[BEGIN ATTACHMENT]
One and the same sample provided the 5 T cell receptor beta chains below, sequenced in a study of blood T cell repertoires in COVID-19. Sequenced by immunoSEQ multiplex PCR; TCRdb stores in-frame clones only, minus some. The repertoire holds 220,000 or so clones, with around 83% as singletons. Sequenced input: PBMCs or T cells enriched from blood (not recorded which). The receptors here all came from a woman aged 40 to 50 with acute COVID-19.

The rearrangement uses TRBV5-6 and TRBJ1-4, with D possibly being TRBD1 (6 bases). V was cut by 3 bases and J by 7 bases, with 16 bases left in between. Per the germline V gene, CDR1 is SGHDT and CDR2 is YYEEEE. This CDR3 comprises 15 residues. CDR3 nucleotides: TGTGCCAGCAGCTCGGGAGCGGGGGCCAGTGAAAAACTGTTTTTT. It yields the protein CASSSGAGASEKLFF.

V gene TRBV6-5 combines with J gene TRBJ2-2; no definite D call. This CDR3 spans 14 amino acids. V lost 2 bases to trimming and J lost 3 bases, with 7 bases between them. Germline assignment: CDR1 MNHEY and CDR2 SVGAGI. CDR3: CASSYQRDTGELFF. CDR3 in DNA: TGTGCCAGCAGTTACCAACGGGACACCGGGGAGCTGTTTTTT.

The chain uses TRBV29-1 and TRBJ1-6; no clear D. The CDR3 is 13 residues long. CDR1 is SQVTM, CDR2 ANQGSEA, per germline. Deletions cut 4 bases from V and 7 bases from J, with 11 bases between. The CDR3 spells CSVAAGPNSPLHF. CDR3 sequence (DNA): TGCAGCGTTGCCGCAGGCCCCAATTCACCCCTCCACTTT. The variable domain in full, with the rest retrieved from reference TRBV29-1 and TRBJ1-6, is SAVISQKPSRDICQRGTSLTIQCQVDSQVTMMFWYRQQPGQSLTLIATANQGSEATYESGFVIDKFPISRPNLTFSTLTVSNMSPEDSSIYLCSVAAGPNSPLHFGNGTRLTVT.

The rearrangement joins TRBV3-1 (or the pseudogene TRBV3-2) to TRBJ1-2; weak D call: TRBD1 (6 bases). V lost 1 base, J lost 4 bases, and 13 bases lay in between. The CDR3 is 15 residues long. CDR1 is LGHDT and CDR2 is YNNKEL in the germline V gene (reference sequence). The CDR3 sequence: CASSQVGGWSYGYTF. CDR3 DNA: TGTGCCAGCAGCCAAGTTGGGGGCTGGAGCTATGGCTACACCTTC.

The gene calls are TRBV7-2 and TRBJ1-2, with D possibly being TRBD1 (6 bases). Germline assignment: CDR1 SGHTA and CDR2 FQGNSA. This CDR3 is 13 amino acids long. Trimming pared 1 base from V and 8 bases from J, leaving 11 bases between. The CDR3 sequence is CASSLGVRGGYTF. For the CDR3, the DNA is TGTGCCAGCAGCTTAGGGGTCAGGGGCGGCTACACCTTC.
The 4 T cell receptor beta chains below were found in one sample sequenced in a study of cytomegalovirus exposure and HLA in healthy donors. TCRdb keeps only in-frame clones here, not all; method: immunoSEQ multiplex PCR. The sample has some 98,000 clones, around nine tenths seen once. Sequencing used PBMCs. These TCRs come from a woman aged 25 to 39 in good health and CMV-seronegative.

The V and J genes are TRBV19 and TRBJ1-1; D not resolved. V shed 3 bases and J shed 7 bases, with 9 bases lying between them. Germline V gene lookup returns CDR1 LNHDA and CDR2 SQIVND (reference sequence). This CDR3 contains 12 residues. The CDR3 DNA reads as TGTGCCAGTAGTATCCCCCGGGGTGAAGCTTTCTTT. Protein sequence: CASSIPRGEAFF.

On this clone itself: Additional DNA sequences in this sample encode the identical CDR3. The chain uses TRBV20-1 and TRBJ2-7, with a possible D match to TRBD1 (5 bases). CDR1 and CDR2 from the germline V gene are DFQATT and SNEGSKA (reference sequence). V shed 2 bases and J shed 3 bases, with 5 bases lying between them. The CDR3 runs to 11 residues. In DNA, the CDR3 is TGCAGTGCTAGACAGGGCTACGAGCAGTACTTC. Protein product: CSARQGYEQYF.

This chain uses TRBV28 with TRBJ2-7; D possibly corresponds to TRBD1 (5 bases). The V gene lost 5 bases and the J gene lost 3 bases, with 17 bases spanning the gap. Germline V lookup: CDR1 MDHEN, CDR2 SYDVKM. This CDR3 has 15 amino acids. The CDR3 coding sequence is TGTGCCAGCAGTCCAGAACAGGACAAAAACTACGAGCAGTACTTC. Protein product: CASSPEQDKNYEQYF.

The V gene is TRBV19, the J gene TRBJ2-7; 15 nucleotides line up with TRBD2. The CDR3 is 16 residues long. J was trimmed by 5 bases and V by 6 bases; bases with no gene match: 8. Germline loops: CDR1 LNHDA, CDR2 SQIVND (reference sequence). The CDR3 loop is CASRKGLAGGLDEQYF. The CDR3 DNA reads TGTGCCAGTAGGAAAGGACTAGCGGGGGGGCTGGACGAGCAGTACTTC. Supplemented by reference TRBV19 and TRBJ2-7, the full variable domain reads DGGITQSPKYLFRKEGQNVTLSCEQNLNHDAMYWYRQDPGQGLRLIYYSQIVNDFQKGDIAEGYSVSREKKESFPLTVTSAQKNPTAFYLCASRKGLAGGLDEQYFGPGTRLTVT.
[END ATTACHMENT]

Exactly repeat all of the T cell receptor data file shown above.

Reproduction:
One and the same sample provided the 5 T cell receptor beta chains below, sequenced in a study of blood T cell repertoires in COVID-19. Sequenced by immunoSEQ multiplex PCR; TCRdb stores in-frame clones only, minus some. The repertoire holds 220,000 or so clones, with around 83% as singletons. Sequenced input: PBMCs or T cells enriched from blood (not recorded which). The receptors here all came from a woman aged 40 to 50 with acute COVID-19.

The rearrangement uses TRBV5-6 and TRBJ1-4, with D possibly being TRBD1 (6 bases). V was cut by 3 bases and J by 7 bases, with 16 bases left in between. Per the germline V gene, CDR1 is SGHDT and CDR2 is YYEEEE. This CDR3 comprises 15 residues. CDR3 nucleotides: TGTGCCAGCAGCTCGGGAGCGGGGGCCAGTGAAAAACTGTTTTTT. It yields the protein CASSSGAGASEKLFF.

V gene TRBV6-5 combines with J gene TRBJ2-2; no definite D call. This CDR3 spans 14 amino acids. V lost 2 bases to trimming and J lost 3 bases, with 7 bases between them. Germline assignment: CDR1 MNHEY and CDR2 SVGAGI. CDR3: CASSYQRDTGELFF. CDR3 in DNA: TGTGCCAGCAGTTACCAACGGGACACCGGGGAGCTGTTTTTT.

The chain uses TRBV29-1 and TRBJ1-6; no clear D. The CDR3 is 13 residues long. CDR1 is SQVTM, CDR2 ANQGSEA, per germline. Deletions cut 4 bases from V and 7 bases from J, with 11 bases between. The CDR3 spells CSVAAGPNSPLHF. CDR3 sequence (DNA): TGCAGCGTTGCCGCAGGCCCCAATTCACCCCTCCACTTT. The variable domain in full, with the rest retrieved from reference TRBV29-1 and TRBJ1-6, is SAVISQKPSRDICQRGTSLTIQCQVDSQVTMMFWYRQQPGQSLTLIATANQGSEATYESGFVIDKFPISRPNLTFSTLTVSNMSPEDSSIYLCSVAAGPNSPLHFGNGTRLTVT.

The rearrangement joins TRBV3-1 (or the pseudogene TRBV3-2) to TRBJ1-2; weak D call: TRBD1 (6 bases). V lost 1 base, J lost 4 bases, and 13 bases lay in between. The CDR3 is 15 residues long. CDR1 is LGHDT and CDR2 is YNNKEL in the germline V gene (reference sequence). The CDR3 sequence: CASSQVGGWSYGYTF. CDR3 DNA: TGTGCCAGCAGCCAAGTTGGGGGCTGGAGCTATGGCTACACCTTC.

The gene calls are TRBV7-2 and TRBJ1-2, with D possibly being TRBD1 (6 bases). Germline assignment: CDR1 SGHTA and CDR2 FQGNSA. This CDR3 is 13 amino acids long. Trimming pared 1 base from V and 8 bases from J, leaving 11 bases between. The CDR3 sequence is CASSLGVRGGYTF. For the CDR3, the DNA is TGTGCCAGCAGCTTAGGGGTCAGGGGCGGCTACACCTTC.
The 4 T cell receptor beta chains below were found in one sample sequenced in a study of cytomegalovirus exposure and HLA in healthy donors. TCRdb keeps only in-frame clones here, not all; method: immunoSEQ multiplex PCR. The sample has some 98,000 clones, around nine tenths seen once. Sequencing used PBMCs. These TCRs come from a woman aged 25 to 39 in good health and CMV-seronegative.

The V and J genes are TRBV19 and TRBJ1-1; D not resolved. V shed 3 bases and J shed 7 bases, with 9 bases lying between them. Germline V gene lookup returns CDR1 LNHDA and CDR2 SQIVND (reference sequence). This CDR3 contains 12 residues. The CDR3 DNA reads as TGTGCCAGTAGTATCCCCCGGGGTGAAGCTTTCTTT. Protein sequence: CASSIPRGEAFF.

On this clone itself: Additional DNA sequences in this sample encode the identical CDR3. The chain uses TRBV20-1 and TRBJ2-7, with a possible D match to TRBD1 (5 bases). CDR1 and CDR2 from the germline V gene are DFQATT and SNEGSKA (reference sequence). V shed 2 bases and J shed 3 bases, with 5 bases lying between them. The CDR3 runs to 11 residues. In DNA, the CDR3 is TGCAGTGCTAGACAGGGCTACGAGCAGTACTTC. Protein product: CSARQGYEQYF.

This chain uses TRBV28 with TRBJ2-7; D possibly corresponds to TRBD1 (5 bases). The V gene lost 5 bases and the J gene lost 3 bases, with 17 bases spanning the gap. Germline V lookup: CDR1 MDHEN, CDR2 SYDVKM. This CDR3 has 15 amino acids. The CDR3 coding sequence is TGTGCCAGCAGTCCAGAACAGGACAAAAACTACGAGCAGTACTTC. Protein product: CASSPEQDKNYEQYF.

The V gene is TRBV19, the J gene TRBJ2-7; 15 nucleotides line up with TRBD2. The CDR3 is 16 residues long. J was trimmed by 5 bases and V by 6 bases; bases with no gene match: 8. Germline loops: CDR1 LNHDA, CDR2 SQIVND (reference sequence). The CDR3 loop is CASRKGLAGGLDEQYF. The CDR3 DNA reads TGTGCCAGTAGGAAAGGACTAGCGGGGGGGCTGGACGAGCAGTACTTC. Supplemented by reference TRBV19 and TRBJ2-7, the full variable domain reads DGGITQSPKYLFRKEGQNVTLSCEQNLNHDAMYWYRQDPGQGLRLIYYSQIVNDFQKGDIAEGYSVSREKKESFPLTVTSAQKNPTAFYLCASRKGLAGGLDEQYFGPGTRLTVT.